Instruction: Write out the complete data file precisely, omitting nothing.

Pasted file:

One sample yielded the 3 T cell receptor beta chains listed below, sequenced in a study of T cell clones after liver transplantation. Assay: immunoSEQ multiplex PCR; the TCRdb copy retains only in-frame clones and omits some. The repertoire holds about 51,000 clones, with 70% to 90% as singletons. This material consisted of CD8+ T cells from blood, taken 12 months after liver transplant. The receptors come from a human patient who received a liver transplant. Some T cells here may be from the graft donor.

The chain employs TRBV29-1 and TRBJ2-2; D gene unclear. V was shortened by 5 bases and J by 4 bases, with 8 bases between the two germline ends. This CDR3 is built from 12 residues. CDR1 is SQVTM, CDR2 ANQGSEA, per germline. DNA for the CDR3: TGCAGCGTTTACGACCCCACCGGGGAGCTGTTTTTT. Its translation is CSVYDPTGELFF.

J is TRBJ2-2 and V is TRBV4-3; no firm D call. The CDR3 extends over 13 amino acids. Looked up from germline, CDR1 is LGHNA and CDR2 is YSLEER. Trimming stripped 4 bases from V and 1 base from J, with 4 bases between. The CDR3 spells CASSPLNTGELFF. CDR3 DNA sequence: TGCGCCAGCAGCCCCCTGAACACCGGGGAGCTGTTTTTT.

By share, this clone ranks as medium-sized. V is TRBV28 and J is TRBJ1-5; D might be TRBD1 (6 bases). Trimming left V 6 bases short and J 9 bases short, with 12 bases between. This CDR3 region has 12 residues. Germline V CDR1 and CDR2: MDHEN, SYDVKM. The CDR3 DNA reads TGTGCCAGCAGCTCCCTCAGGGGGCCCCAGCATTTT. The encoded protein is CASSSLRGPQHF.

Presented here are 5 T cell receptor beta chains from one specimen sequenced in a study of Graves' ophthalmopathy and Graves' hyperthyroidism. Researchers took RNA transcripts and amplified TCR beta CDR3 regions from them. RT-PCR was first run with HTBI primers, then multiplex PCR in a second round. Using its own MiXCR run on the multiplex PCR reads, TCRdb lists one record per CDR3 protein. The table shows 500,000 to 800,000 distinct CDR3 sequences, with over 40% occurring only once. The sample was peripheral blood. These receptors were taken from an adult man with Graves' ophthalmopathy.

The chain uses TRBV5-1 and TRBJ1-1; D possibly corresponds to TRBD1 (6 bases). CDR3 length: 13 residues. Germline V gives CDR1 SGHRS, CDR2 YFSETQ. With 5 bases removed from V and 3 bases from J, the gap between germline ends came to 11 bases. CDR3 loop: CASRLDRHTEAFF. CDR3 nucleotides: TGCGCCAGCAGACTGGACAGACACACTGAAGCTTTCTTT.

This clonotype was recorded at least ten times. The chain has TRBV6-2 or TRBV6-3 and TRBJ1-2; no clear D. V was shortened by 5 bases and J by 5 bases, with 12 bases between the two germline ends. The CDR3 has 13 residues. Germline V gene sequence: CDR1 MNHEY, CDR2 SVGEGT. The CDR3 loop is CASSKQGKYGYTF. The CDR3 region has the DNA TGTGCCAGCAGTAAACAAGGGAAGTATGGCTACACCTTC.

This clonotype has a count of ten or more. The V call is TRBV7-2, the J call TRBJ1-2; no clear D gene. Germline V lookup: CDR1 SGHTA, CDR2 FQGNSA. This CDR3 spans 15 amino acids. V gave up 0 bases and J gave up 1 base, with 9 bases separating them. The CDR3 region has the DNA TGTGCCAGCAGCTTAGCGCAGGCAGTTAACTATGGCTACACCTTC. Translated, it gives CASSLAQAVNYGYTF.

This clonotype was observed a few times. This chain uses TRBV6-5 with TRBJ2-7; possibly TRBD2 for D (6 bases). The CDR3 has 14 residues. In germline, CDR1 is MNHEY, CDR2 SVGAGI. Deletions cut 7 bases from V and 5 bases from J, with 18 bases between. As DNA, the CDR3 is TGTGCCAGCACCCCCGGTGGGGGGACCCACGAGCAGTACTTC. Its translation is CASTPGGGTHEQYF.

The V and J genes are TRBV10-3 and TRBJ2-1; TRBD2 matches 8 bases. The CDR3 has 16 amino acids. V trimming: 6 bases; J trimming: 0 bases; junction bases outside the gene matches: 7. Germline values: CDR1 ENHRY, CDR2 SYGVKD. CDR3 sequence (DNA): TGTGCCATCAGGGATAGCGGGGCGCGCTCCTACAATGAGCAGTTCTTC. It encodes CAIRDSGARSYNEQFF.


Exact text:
One sample yielded the 3 T cell receptor beta chains listed below, sequenced in a study of T cell clones after liver transplantation. Assay: immunoSEQ multiplex PCR; the TCRdb copy retains only in-frame clones and omits some. The repertoire holds about 51,000 clones, with 70% to 90% as singletons. This material consisted of CD8+ T cells from blood, taken 12 months after liver transplant. The receptors come from a human patient who received a liver transplant. Some T cells here may be from the graft donor.

The chain employs TRBV29-1 and TRBJ2-2; D gene unclear. V was shortened by 5 bases and J by 4 bases, with 8 bases between the two germline ends. This CDR3 is built from 12 residues. CDR1 is SQVTM, CDR2 ANQGSEA, per germline. DNA for the CDR3: TGCAGCGTTTACGACCCCACCGGGGAGCTGTTTTTT. Its translation is CSVYDPTGELFF.

J is TRBJ2-2 and V is TRBV4-3; no firm D call. The CDR3 extends over 13 amino acids. Looked up from germline, CDR1 is LGHNA and CDR2 is YSLEER. Trimming stripped 4 bases from V and 1 base from J, with 4 bases between. The CDR3 spells CASSPLNTGELFF. CDR3 DNA sequence: TGCGCCAGCAGCCCCCTGAACACCGGGGAGCTGTTTTTT.

By share, this clone ranks as medium-sized. V is TRBV28 and J is TRBJ1-5; D might be TRBD1 (6 bases). Trimming left V 6 bases short and J 9 bases short, with 12 bases between. This CDR3 region has 12 residues. Germline V CDR1 and CDR2: MDHEN, SYDVKM. The CDR3 DNA reads TGTGCCAGCAGCTCCCTCAGGGGGCCCCAGCATTTT. The encoded protein is CASSSLRGPQHF.

Presented here are 5 T cell receptor beta chains from one specimen sequenced in a study of Graves' ophthalmopathy and Graves' hyperthyroidism. Researchers took RNA transcripts and amplified TCR beta CDR3 regions from them. RT-PCR was first run with HTBI primers, then multiplex PCR in a second round. Using its own MiXCR run on the multiplex PCR reads, TCRdb lists one record per CDR3 protein. The table shows 500,000 to 800,000 distinct CDR3 sequences, with over 40% occurring only once. The sample was peripheral blood. These receptors were taken from an adult man with Graves' ophthalmopathy.

The chain uses TRBV5-1 and TRBJ1-1; D possibly corresponds to TRBD1 (6 bases). CDR3 length: 13 residues. Germline V gives CDR1 SGHRS, CDR2 YFSETQ. With 5 bases removed from V and 3 bases from J, the gap between germline ends came to 11 bases. CDR3 loop: CASRLDRHTEAFF. CDR3 nucleotides: TGCGCCAGCAGACTGGACAGACACACTGAAGCTTTCTTT.

This clonotype was recorded at least ten times. The chain has TRBV6-2 or TRBV6-3 and TRBJ1-2; no clear D. V was shortened by 5 bases and J by 5 bases, with 12 bases between the two germline ends. The CDR3 has 13 residues. Germline V gene sequence: CDR1 MNHEY, CDR2 SVGEGT. The CDR3 loop is CASSKQGKYGYTF. The CDR3 region has the DNA TGTGCCAGCAGTAAACAAGGGAAGTATGGCTACACCTTC.

This clonotype has a count of ten or more. The V call is TRBV7-2, the J call TRBJ1-2; no clear D gene. Germline V lookup: CDR1 SGHTA, CDR2 FQGNSA. This CDR3 spans 15 amino acids. V gave up 0 bases and J gave up 1 base, with 9 bases separating them. The CDR3 region has the DNA TGTGCCAGCAGCTTAGCGCAGGCAGTTAACTATGGCTACACCTTC. Translated, it gives CASSLAQAVNYGYTF.

This clonotype was observed a few times. This chain uses TRBV6-5 with TRBJ2-7; possibly TRBD2 for D (6 bases). The CDR3 has 14 residues. In germline, CDR1 is MNHEY, CDR2 SVGAGI. Deletions cut 7 bases from V and 5 bases from J, with 18 bases between. As DNA, the CDR3 is TGTGCCAGCACCCCCGGTGGGGGGACCCACGAGCAGTACTTC. Its translation is CASTPGGGTHEQYF.

The V and J genes are TRBV10-3 and TRBJ2-1; TRBD2 matches 8 bases. The CDR3 has 16 amino acids. V trimming: 6 bases; J trimming: 0 bases; junction bases outside the gene matches: 7. Germline values: CDR1 ENHRY, CDR2 SYGVKD. CDR3 sequence (DNA): TGTGCCATCAGGGATAGCGGGGCGCGCTCCTACAATGAGCAGTTCTTC. It encodes CAIRDSGARSYNEQFF.